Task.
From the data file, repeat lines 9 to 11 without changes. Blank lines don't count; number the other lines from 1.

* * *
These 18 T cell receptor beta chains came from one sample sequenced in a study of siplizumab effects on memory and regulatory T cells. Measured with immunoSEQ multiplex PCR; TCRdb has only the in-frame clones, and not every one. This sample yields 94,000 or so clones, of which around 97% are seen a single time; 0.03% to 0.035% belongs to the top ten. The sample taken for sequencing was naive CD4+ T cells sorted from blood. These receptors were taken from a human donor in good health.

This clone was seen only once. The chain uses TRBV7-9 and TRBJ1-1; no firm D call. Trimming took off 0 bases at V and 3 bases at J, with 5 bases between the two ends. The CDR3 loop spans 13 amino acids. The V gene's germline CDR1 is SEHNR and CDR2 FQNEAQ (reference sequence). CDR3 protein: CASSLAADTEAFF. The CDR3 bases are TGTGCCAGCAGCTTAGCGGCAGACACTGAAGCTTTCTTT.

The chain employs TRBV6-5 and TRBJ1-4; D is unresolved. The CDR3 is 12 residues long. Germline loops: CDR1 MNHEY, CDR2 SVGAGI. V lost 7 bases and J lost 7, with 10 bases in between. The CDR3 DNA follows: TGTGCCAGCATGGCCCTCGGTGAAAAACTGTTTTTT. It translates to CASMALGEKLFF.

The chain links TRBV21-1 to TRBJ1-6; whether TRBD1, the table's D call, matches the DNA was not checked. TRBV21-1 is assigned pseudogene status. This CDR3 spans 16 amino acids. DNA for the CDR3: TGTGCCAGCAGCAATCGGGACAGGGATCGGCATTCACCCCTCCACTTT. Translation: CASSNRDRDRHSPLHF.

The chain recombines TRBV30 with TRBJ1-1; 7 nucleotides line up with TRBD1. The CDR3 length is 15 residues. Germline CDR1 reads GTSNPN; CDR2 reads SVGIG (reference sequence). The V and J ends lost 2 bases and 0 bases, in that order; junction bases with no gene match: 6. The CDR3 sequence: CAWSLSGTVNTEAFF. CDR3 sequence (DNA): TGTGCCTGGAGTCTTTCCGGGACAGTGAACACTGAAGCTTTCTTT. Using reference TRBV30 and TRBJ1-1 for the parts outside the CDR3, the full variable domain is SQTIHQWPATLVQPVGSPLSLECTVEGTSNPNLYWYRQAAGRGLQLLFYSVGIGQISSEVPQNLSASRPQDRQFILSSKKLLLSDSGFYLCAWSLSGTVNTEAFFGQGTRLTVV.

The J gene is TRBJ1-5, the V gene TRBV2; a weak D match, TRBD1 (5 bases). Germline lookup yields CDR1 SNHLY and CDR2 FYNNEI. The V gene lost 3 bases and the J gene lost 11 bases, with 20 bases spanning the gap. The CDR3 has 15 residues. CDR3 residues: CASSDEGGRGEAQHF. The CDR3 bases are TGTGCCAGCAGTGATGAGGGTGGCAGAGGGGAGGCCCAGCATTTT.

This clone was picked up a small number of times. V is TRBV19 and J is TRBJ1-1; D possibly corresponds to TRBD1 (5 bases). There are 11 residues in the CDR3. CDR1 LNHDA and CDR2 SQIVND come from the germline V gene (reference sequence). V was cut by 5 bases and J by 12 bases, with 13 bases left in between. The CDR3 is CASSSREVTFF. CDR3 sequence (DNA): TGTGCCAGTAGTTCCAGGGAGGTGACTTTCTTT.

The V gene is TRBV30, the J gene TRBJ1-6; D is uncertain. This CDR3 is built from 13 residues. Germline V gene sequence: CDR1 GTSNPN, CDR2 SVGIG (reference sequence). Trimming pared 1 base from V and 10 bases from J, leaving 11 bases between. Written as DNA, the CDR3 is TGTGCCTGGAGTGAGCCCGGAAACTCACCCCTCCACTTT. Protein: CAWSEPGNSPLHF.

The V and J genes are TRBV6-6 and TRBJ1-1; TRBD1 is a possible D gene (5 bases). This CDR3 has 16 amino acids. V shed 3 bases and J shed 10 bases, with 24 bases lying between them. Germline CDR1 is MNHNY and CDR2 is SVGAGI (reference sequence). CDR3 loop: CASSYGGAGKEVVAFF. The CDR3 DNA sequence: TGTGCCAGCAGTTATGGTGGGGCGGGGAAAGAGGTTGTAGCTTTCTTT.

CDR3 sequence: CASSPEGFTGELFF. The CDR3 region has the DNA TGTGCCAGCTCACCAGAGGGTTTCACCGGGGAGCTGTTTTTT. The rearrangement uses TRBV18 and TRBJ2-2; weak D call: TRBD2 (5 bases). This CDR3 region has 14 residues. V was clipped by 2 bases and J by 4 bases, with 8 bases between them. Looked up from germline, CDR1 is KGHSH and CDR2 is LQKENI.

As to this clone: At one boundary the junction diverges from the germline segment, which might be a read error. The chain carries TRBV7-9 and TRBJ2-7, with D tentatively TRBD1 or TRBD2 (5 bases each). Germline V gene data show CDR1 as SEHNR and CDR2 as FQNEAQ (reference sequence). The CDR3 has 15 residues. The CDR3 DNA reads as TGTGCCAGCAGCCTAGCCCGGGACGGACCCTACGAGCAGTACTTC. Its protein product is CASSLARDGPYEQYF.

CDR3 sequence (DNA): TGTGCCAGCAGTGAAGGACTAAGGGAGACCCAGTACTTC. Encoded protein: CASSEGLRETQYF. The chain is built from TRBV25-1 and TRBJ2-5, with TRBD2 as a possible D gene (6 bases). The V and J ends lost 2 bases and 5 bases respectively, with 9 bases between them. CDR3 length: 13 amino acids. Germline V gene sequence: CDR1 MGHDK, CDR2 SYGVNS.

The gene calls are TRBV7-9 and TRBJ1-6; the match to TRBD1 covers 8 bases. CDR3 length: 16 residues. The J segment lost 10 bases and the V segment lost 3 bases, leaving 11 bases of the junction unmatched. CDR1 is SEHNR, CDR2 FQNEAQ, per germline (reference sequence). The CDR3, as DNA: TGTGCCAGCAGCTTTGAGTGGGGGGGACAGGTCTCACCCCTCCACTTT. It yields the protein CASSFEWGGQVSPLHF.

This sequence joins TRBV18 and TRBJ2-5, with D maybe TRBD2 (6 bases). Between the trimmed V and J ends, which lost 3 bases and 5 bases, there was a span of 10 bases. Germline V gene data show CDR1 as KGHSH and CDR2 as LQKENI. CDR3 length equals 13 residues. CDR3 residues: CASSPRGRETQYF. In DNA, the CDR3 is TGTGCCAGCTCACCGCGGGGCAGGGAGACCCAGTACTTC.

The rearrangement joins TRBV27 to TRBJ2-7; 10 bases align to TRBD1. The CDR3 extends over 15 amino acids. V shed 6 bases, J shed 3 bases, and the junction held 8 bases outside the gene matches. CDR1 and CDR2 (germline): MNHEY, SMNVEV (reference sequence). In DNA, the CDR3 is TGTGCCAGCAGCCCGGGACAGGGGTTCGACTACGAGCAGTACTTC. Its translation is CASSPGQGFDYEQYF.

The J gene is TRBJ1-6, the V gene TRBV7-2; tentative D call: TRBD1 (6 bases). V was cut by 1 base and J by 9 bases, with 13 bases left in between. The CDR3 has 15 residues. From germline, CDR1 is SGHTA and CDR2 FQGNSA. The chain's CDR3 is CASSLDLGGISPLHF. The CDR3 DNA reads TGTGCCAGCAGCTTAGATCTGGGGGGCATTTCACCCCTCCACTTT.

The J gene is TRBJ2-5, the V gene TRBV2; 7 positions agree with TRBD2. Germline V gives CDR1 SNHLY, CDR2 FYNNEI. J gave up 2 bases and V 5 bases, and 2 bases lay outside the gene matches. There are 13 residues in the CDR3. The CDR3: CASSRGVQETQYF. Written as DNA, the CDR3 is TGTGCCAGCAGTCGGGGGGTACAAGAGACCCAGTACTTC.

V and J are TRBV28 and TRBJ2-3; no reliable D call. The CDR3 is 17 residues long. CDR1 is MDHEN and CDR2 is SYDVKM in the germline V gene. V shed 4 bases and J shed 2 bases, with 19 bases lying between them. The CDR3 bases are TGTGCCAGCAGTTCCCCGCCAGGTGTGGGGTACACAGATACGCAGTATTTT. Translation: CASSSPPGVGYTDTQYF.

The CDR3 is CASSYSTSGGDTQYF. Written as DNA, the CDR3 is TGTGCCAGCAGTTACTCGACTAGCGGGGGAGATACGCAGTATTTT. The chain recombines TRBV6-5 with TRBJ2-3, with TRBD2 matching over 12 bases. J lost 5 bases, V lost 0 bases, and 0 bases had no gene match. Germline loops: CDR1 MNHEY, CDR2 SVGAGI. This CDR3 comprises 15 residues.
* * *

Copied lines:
The V and J genes are TRBV6-6 and TRBJ1-1; TRBD1 is a possible D gene (5 bases). This CDR3 has 16 amino acids. V shed 3 bases and J shed 10 bases, with 24 bases lying between them. Germline CDR1 is MNHNY and CDR2 is SVGAGI (reference sequence). CDR3 loop: CASSYGGAGKEVVAFF. The CDR3 DNA sequence: TGTGCCAGCAGTTATGGTGGGGCGGGGAAAGAGGTTGTAGCTTTCTTT.

CDR3 sequence: CASSPEGFTGELFF. The CDR3 region has the DNA TGTGCCAGCTCACCAGAGGGTTTCACCGGGGAGCTGTTTTTT. The rearrangement uses TRBV18 and TRBJ2-2; weak D call: TRBD2 (5 bases). This CDR3 region has 14 residues. V was clipped by 2 bases and J by 4 bases, with 8 bases between them. Looked up from germline, CDR1 is KGHSH and CDR2 is LQKENI.

As to this clone: At one boundary the junction diverges from the germline segment, which might be a read error. The chain carries TRBV7-9 and TRBJ2-7, with D tentatively TRBD1 or TRBD2 (5 bases each). Germline V gene data show CDR1 as SEHNR and CDR2 as FQNEAQ (reference sequence). The CDR3 has 15 residues. The CDR3 DNA reads as TGTGCCAGCAGCCTAGCCCGGGACGGACCCTACGAGCAGTACTTC. Its protein product is CASSLARDGPYEQYF.